You don't need to make up pseudo-scientific explanations of why blue was a popular color for ganseys. I'm quite sure the wool processors and users in the 17th century in Britain didn't consider (or know) any scientifically proven physical properties of woad when they chose to use it to dye wool yarn. They chose it because it was PRACTICAL. Light colored sheep wool shows dirt really fast. Dark colored sheep wool doesn't. Dark colored wool is scarcer than light colored thus more expensive. How to make white darker? Dye it with a dark color. Black dye was unavailable until the mid 1800’s. Woad was cheap and easier than any other color. Hence, blue ganseys. Keep It Simple, Stupid.

Lastly, I have no idea how a scientist could think one drop of baby oil (no matter your definition of a drop) could sufficiently coat 1/2 a kilo or more of wool to waterproof it.
Pat Brunner

Avery said...

Your wild extrapolating is highly entertaining. I truly wanted to believe that perhaps you were writing this as some form of satire, but I realize you're serious. I bet gansey wearing sailors would be highly amused that you think blue sweaters are warmer.

Stacey said...

I don't think you have it quite right.
From How Stuff Works:
Lik­e we said, wool can soak up a lot of moisture without feeling wet. This makes wool a hygroscopic insulator. The crimp in the wool fiber forces each strand to butt against each other, as opposed to lining up side by side or laying down flat together. This keeps the tiny air pockets intact, acting as little insulators -- the key to being able to keep you both warm and cool. Air has the ability to move heat by convection -- in other words, by moving and circulating. Through convection, air can transport heat from one place to another. When air is contained in very small pockets, it can't circulate easily, so heat is retained. Same goes for cold. Think Styrofoam cooler -- the Styrofoam's tiny pockets of air act as an insulator for heat or cold (depending on what's inside the cooler). The same concept goes for wool.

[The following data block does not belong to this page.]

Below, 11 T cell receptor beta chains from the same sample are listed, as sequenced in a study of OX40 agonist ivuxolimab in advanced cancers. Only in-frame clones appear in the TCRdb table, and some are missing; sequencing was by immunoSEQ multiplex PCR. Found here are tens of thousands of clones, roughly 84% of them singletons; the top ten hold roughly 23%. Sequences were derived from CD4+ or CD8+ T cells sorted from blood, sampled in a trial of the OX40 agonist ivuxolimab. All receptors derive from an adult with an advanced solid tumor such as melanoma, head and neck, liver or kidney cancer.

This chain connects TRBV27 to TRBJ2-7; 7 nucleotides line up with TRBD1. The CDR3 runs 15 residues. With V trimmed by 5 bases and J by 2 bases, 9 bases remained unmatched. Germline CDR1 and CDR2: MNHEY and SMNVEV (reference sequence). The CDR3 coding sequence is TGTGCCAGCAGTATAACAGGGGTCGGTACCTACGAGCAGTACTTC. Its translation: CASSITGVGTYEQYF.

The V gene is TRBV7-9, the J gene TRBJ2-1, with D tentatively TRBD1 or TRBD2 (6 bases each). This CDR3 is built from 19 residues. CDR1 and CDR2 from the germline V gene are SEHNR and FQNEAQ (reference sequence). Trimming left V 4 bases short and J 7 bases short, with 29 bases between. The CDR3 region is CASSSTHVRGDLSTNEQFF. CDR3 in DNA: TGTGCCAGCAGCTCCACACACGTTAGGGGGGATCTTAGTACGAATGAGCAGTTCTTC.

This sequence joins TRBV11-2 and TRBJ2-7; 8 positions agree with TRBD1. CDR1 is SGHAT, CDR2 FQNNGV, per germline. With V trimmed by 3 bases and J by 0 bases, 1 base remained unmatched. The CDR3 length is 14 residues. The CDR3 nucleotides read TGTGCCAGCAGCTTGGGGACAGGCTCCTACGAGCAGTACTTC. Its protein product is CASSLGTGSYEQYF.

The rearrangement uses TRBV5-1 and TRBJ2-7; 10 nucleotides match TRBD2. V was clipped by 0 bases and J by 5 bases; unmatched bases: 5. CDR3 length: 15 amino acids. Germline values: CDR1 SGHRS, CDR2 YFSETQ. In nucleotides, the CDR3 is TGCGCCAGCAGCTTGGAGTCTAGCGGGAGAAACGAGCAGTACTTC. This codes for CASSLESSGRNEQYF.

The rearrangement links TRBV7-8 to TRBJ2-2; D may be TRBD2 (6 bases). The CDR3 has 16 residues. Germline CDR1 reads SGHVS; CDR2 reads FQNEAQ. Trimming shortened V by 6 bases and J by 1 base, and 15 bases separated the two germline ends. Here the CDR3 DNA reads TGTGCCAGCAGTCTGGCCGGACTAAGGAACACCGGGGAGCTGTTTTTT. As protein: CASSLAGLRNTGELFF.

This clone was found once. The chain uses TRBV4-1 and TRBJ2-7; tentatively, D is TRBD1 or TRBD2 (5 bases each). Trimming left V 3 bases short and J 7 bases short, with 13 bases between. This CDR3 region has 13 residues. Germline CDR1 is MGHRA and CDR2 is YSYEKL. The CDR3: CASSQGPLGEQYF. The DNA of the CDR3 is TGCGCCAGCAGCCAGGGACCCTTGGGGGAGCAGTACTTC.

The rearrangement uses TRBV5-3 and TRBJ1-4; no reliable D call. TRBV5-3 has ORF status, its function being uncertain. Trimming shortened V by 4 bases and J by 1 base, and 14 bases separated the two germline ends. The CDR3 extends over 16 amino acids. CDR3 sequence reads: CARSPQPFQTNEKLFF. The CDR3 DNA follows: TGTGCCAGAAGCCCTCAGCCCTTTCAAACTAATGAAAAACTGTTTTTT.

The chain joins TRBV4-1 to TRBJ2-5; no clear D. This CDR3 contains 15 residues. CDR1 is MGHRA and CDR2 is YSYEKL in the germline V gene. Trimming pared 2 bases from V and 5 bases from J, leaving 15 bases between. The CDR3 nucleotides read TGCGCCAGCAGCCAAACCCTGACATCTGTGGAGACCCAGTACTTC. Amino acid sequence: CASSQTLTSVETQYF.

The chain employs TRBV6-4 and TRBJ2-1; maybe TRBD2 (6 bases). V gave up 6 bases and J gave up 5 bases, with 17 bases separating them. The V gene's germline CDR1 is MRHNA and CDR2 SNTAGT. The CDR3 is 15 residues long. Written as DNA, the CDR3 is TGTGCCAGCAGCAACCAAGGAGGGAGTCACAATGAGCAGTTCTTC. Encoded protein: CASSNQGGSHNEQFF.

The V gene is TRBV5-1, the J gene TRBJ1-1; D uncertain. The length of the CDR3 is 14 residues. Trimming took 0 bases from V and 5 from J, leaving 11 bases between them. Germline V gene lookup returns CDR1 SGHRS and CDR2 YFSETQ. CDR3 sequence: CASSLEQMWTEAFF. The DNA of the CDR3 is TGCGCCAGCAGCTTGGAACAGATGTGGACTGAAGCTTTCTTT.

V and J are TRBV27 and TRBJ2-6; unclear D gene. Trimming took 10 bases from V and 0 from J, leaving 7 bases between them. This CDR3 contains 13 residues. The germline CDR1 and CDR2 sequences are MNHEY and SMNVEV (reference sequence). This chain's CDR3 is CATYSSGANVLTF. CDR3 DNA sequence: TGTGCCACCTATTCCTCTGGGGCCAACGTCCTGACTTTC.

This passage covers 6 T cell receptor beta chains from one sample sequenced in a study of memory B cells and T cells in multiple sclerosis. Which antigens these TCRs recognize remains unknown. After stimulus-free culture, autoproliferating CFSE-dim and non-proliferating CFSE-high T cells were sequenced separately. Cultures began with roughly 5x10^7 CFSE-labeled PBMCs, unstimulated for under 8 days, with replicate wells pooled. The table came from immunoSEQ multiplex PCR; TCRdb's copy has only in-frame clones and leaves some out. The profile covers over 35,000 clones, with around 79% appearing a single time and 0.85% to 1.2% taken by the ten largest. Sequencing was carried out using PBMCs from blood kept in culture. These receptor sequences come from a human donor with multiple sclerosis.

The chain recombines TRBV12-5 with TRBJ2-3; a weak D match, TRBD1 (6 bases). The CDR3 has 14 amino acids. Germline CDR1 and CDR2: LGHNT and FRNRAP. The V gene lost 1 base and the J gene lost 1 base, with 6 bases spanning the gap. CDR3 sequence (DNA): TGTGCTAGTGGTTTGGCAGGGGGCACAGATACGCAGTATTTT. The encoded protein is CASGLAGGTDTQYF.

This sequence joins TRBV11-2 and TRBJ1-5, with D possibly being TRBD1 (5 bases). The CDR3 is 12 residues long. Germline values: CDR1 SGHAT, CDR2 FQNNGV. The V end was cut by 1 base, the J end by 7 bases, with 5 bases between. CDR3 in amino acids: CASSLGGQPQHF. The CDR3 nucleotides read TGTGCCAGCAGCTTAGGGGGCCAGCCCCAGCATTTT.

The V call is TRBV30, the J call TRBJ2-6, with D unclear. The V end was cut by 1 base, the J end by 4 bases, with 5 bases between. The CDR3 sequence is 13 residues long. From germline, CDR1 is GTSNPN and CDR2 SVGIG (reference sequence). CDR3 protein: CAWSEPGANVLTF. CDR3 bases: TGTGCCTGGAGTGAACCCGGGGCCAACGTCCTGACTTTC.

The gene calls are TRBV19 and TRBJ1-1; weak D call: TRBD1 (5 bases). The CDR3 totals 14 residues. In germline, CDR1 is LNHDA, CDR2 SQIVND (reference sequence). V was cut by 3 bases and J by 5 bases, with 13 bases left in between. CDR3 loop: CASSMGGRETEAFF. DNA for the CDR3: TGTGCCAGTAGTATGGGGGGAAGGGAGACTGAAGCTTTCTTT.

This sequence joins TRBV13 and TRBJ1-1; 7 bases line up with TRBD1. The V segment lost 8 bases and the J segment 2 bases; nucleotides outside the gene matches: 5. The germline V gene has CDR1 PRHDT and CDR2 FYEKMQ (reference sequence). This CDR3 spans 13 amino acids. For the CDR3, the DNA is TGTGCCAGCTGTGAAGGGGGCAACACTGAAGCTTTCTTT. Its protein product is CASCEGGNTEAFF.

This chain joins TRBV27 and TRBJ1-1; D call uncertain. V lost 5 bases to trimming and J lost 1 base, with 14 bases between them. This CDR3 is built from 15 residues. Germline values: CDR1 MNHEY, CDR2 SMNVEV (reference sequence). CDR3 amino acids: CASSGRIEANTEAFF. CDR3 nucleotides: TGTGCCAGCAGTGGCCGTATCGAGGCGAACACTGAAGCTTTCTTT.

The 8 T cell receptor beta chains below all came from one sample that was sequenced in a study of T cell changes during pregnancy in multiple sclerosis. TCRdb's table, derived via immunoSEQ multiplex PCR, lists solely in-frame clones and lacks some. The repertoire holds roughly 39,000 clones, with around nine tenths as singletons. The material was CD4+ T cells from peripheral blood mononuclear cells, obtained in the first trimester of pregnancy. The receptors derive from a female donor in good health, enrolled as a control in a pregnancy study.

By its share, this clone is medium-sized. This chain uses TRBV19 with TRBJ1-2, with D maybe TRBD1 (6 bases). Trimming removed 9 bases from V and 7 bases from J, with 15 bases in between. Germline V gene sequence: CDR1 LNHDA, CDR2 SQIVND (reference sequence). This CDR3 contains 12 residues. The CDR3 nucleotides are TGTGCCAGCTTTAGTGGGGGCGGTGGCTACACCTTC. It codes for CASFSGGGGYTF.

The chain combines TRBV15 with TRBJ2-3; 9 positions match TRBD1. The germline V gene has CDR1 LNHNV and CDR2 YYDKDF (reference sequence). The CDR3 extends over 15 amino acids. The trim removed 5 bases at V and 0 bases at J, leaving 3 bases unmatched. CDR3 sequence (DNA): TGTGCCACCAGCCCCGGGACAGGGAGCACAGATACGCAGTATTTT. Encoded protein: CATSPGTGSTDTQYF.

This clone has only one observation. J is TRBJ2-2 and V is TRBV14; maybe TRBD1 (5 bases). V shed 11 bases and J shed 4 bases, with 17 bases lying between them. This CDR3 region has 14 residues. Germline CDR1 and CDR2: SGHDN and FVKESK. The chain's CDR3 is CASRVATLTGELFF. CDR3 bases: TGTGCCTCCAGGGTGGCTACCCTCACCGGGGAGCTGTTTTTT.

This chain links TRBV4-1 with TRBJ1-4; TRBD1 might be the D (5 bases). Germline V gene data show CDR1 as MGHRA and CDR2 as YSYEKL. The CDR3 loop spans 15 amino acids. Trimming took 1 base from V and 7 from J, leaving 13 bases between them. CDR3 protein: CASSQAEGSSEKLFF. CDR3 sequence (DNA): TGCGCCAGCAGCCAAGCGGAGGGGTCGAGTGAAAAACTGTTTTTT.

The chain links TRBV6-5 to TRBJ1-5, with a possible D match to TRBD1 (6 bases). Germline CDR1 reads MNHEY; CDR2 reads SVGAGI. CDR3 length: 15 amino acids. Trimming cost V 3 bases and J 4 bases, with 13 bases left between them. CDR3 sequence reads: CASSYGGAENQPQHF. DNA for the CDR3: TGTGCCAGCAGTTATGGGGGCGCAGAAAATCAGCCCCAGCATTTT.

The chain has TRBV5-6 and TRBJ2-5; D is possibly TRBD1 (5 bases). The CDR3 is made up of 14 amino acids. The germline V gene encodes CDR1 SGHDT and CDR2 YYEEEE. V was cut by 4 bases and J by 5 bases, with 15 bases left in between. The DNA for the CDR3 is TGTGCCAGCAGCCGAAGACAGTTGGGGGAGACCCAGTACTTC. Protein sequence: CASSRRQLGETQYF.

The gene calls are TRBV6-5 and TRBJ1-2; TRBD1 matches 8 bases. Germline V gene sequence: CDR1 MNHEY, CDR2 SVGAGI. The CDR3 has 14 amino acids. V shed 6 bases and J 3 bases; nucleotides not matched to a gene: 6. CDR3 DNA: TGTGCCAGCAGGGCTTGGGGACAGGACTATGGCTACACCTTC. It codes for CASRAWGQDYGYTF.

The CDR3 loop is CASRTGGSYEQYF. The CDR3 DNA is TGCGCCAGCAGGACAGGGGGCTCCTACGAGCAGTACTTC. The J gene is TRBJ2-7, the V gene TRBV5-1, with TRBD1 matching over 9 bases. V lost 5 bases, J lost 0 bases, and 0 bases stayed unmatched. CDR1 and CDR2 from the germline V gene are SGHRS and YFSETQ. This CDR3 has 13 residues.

There's also some science at work here. Wool fibers are made up of cortical cells, and these cells are wrapped in cuticle. This scaly outer layer is then covered by yet another layer, the epicuticle -- a filmy skin that helps to repel moisture. What's more, the epicuticle also helps out in high humidity because it has tiny pores that draw in the moisture vapor to the center of the fiber where it's absorbed by a chemical process. The hydrogen bond of water, H2O, is actually broken, creating a chemical reaction with the wool fiber molecules to generate heat when it has taken on a lot of moisture. But because the air pockets allow moisture to evaporate from your skin, you won't overheat when you sweat.
The combination of the fiber's natural crimp and the chemical and physical processes that take place when wool meets moisture make it the best all-season natural insulator on Earth. It actually absorbs water from both your skin and the atmosphere around you to create a dry and warm environment where it counts -- against your body. So the next time you pass a herd of sheep standing around in the pouring rain looking dopey, remember the complexity of their protective coat.